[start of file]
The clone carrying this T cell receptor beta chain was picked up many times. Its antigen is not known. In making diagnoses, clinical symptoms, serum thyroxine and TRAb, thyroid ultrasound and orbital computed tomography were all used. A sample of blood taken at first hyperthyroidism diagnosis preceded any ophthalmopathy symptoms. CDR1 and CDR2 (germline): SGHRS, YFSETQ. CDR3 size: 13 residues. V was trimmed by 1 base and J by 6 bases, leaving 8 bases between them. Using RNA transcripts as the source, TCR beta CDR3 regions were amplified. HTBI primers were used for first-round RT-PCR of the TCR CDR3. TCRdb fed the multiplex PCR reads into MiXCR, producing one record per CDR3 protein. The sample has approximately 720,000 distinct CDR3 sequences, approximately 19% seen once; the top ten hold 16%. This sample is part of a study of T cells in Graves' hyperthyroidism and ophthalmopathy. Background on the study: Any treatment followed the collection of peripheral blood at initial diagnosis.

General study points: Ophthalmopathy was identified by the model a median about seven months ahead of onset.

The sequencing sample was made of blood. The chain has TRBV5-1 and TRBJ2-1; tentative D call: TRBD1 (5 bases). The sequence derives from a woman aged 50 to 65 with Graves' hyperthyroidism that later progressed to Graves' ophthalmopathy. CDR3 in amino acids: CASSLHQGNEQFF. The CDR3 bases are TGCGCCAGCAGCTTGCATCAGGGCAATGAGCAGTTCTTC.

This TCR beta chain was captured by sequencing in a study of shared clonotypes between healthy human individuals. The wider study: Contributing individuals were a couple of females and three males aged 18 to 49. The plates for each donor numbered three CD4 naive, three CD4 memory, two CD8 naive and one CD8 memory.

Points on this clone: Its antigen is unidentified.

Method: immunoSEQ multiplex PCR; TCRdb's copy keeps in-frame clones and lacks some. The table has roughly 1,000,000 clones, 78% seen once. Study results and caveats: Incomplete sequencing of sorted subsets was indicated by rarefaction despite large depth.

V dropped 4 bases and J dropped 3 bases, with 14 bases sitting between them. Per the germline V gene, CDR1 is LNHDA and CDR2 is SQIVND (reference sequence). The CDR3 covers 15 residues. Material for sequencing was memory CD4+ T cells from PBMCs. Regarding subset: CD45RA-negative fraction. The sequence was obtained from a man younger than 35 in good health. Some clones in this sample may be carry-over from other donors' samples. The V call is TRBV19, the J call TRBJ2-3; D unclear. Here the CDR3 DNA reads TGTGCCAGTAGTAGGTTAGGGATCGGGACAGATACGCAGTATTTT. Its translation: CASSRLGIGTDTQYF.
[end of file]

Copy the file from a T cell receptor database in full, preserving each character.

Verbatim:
The clone carrying this T cell receptor beta chain was picked up many times. Its antigen is not known. In making diagnoses, clinical symptoms, serum thyroxine and TRAb, thyroid ultrasound and orbital computed tomography were all used. A sample of blood taken at first hyperthyroidism diagnosis preceded any ophthalmopathy symptoms. CDR1 and CDR2 (germline): SGHRS, YFSETQ. CDR3 size: 13 residues. V was trimmed by 1 base and J by 6 bases, leaving 8 bases between them. Using RNA transcripts as the source, TCR beta CDR3 regions were amplified. HTBI primers were used for first-round RT-PCR of the TCR CDR3. TCRdb fed the multiplex PCR reads into MiXCR, producing one record per CDR3 protein. The sample has approximately 720,000 distinct CDR3 sequences, approximately 19% seen once; the top ten hold 16%. This sample is part of a study of T cells in Graves' hyperthyroidism and ophthalmopathy. Background on the study: Any treatment followed the collection of peripheral blood at initial diagnosis.

General study points: Ophthalmopathy was identified by the model a median about seven months ahead of onset.

The sequencing sample was made of blood. The chain has TRBV5-1 and TRBJ2-1; tentative D call: TRBD1 (5 bases). The sequence derives from a woman aged 50 to 65 with Graves' hyperthyroidism that later progressed to Graves' ophthalmopathy. CDR3 in amino acids: CASSLHQGNEQFF. The CDR3 bases are TGCGCCAGCAGCTTGCATCAGGGCAATGAGCAGTTCTTC.

This TCR beta chain was captured by sequencing in a study of shared clonotypes between healthy human individuals. The wider study: Contributing individuals were a couple of females and three males aged 18 to 49. The plates for each donor numbered three CD4 naive, three CD4 memory, two CD8 naive and one CD8 memory.

Points on this clone: Its antigen is unidentified.

Method: immunoSEQ multiplex PCR; TCRdb's copy keeps in-frame clones and lacks some. The table has roughly 1,000,000 clones, 78% seen once. Study results and caveats: Incomplete sequencing of sorted subsets was indicated by rarefaction despite large depth.

V dropped 4 bases and J dropped 3 bases, with 14 bases sitting between them. Per the germline V gene, CDR1 is LNHDA and CDR2 is SQIVND (reference sequence). The CDR3 covers 15 residues. Material for sequencing was memory CD4+ T cells from PBMCs. Regarding subset: CD45RA-negative fraction. The sequence was obtained from a man younger than 35 in good health. Some clones in this sample may be carry-over from other donors' samples. The V call is TRBV19, the J call TRBJ2-3; D unclear. Here the CDR3 DNA reads TGTGCCAGTAGTAGGTTAGGGATCGGGACAGATACGCAGTATTTT. Its translation: CASSRLGIGTDTQYF.